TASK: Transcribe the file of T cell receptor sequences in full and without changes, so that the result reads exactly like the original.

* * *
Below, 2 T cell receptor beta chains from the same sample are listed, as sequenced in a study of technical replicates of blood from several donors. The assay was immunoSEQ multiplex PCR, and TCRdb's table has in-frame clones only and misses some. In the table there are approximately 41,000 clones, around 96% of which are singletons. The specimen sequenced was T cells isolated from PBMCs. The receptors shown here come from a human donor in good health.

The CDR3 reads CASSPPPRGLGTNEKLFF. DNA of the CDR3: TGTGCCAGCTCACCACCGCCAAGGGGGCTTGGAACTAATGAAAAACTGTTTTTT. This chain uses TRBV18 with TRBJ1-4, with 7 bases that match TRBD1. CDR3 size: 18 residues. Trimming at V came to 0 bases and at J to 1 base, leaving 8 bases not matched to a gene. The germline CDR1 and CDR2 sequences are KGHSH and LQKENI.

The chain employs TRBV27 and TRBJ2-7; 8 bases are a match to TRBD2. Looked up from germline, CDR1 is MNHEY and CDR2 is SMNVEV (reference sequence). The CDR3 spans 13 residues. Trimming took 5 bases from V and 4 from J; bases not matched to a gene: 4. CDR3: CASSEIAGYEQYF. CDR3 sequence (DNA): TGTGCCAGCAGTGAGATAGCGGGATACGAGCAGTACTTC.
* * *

Below, 2 T cell receptor beta chains from the same sample are listed, as sequenced in a study of technical replicates of blood from several donors. The assay was immunoSEQ multiplex PCR, and TCRdb's table has in-frame clones only and misses some. In the table there are approximately 41,000 clones, around 96% of which are singletons. The specimen sequenced was T cells isolated from PBMCs. The receptors shown here come from a human donor in good health.

The CDR3 reads CASSPPPRGLGTNEKLFF. DNA of the CDR3: TGTGCCAGCTCACCACCGCCAAGGGGGCTTGGAACTAATGAAAAACTGTTTTTT. This chain uses TRBV18 with TRBJ1-4, with 7 bases that match TRBD1. CDR3 size: 18 residues. Trimming at V came to 0 bases and at J to 1 base, leaving 8 bases not matched to a gene. The germline CDR1 and CDR2 sequences are KGHSH and LQKENI.

The chain employs TRBV27 and TRBJ2-7; 8 bases are a match to TRBD2. Looked up from germline, CDR1 is MNHEY and CDR2 is SMNVEV (reference sequence). The CDR3 spans 13 residues. Trimming took 5 bases from V and 4 from J; bases not matched to a gene: 4. CDR3: CASSEIAGYEQYF. CDR3 sequence (DNA): TGTGCCAGCAGTGAGATAGCGGGATACGAGCAGTACTTC.